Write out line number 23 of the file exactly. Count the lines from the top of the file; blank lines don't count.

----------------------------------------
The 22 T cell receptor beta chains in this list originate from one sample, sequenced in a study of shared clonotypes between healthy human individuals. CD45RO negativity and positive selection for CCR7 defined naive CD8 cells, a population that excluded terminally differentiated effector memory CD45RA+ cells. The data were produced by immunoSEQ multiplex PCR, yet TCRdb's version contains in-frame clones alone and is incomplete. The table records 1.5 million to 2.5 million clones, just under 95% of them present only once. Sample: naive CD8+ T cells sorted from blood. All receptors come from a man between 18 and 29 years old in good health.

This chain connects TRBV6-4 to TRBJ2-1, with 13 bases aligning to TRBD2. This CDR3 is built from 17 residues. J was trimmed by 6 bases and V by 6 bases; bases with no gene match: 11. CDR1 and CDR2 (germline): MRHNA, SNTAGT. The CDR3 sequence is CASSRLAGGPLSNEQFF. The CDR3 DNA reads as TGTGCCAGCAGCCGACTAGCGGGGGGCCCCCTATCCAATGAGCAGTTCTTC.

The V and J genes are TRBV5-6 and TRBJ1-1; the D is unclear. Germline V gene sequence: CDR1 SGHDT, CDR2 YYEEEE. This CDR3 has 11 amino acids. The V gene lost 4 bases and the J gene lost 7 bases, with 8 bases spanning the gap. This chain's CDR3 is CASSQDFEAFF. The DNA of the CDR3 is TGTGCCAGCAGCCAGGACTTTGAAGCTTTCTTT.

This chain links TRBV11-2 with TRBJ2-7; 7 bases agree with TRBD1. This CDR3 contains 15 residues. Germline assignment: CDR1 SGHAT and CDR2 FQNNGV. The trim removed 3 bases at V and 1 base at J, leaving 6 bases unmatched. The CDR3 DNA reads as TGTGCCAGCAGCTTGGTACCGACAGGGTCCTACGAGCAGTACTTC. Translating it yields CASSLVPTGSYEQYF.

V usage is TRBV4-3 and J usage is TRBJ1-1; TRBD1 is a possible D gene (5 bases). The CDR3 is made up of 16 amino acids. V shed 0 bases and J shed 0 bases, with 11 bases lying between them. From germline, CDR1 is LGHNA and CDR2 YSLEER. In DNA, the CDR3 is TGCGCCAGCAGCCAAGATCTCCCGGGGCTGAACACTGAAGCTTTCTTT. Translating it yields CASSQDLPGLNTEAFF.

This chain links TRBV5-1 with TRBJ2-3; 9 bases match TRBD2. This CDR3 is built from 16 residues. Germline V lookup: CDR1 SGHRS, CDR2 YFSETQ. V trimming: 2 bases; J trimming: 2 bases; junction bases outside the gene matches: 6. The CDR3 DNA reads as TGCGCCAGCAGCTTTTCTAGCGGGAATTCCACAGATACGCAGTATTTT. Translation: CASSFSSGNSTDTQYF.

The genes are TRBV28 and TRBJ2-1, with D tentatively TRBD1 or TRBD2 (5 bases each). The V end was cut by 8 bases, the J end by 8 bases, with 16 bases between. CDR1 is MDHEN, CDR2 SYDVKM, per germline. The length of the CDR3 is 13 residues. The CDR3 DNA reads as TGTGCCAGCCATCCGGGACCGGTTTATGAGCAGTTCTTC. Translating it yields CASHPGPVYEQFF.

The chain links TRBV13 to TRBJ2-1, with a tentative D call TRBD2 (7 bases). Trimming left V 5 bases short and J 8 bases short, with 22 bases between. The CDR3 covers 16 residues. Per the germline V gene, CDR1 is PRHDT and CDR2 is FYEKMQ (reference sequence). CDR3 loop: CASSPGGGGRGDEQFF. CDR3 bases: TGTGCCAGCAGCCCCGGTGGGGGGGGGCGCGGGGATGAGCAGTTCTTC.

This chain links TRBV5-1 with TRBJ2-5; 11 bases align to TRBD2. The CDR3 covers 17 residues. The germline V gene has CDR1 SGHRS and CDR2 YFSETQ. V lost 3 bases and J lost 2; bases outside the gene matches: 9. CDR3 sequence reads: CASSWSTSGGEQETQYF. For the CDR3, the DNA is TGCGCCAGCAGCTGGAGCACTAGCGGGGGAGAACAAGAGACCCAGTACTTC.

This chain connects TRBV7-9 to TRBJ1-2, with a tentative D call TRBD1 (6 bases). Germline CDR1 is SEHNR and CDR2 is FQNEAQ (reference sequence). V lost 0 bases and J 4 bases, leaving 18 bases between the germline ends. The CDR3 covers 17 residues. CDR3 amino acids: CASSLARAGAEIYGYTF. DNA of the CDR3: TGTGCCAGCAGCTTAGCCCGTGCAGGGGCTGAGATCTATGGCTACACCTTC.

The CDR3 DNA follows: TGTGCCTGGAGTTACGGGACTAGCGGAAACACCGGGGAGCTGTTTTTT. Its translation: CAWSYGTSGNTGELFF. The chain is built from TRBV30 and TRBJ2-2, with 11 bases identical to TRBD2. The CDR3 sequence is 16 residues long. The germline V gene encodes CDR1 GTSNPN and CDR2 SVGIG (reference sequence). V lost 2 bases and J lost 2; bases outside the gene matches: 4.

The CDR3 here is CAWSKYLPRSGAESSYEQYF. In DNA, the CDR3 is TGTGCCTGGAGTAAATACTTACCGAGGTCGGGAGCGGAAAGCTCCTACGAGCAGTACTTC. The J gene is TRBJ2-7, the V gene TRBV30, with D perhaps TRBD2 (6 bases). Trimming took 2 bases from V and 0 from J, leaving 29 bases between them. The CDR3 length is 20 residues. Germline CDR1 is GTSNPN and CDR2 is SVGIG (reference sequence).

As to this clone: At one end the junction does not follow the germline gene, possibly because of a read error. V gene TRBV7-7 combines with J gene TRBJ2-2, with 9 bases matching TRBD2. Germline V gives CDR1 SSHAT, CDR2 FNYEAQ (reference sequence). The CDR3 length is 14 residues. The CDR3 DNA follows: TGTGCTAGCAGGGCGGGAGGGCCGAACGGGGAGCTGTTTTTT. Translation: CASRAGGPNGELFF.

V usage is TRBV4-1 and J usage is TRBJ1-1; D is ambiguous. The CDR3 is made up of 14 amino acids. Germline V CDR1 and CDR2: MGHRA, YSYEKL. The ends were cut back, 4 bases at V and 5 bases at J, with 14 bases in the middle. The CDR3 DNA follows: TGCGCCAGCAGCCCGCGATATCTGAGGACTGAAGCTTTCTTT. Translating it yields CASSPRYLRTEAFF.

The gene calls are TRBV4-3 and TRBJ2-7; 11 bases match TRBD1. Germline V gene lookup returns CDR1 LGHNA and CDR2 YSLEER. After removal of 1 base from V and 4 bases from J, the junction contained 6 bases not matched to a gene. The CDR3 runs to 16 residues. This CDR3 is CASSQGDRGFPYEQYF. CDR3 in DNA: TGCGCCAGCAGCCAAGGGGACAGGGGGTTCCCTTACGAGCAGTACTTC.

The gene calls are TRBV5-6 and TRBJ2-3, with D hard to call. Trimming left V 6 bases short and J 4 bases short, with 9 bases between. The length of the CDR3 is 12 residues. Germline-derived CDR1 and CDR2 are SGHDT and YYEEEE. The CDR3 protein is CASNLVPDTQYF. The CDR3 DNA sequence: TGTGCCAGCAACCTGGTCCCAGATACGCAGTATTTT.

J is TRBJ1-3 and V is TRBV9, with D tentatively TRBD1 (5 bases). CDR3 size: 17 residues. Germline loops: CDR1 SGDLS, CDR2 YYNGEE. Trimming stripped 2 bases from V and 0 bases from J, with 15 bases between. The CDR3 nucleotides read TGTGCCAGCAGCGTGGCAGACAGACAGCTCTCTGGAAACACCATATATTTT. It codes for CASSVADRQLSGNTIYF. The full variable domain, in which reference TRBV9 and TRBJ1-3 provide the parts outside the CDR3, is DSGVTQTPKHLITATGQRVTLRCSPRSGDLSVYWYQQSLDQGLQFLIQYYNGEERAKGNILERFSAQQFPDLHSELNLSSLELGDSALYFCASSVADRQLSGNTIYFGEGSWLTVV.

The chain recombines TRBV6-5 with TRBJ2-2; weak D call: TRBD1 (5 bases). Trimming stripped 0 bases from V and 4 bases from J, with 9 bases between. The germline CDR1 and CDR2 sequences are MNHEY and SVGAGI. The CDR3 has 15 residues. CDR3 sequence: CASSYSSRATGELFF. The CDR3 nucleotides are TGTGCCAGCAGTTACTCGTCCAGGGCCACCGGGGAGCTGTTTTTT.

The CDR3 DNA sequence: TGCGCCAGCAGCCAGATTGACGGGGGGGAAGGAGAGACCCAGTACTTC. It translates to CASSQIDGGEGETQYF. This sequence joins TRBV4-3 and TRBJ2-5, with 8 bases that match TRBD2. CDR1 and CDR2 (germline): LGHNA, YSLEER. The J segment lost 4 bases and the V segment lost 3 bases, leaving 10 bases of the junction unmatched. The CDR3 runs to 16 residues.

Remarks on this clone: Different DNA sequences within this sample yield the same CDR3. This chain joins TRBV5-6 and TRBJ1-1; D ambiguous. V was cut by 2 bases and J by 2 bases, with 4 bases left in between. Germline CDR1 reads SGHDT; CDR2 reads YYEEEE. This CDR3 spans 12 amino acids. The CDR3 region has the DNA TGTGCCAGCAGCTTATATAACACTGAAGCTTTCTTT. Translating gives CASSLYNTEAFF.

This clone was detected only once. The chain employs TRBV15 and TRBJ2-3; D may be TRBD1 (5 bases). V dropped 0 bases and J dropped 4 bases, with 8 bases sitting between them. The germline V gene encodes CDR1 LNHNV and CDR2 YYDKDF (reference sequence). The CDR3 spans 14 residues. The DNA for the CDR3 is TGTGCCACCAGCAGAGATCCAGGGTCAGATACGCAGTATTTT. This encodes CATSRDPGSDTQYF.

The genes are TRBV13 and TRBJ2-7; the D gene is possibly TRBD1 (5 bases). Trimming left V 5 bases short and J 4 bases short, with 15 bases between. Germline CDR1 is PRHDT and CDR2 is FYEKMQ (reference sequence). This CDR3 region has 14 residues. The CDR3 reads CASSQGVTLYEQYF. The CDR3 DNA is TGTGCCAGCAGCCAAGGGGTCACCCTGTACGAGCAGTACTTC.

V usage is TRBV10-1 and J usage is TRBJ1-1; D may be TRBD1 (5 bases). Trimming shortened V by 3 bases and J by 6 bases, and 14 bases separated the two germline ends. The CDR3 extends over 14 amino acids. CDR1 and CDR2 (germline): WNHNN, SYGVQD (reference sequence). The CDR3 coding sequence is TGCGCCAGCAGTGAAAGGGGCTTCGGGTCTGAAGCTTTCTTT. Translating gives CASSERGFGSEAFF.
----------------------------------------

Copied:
V usage is TRBV10-1 and J usage is TRBJ1-1; D may be TRBD1 (5 bases). Trimming shortened V by 3 bases and J by 6 bases, and 14 bases separated the two germline ends. The CDR3 extends over 14 amino acids. CDR1 and CDR2 (germline): WNHNN, SYGVQD (reference sequence). The CDR3 coding sequence is TGCGCCAGCAGTGAAAGGGGCTTCGGGTCTGAAGCTTTCTTT. Translating gives CASSERGFGSEAFF.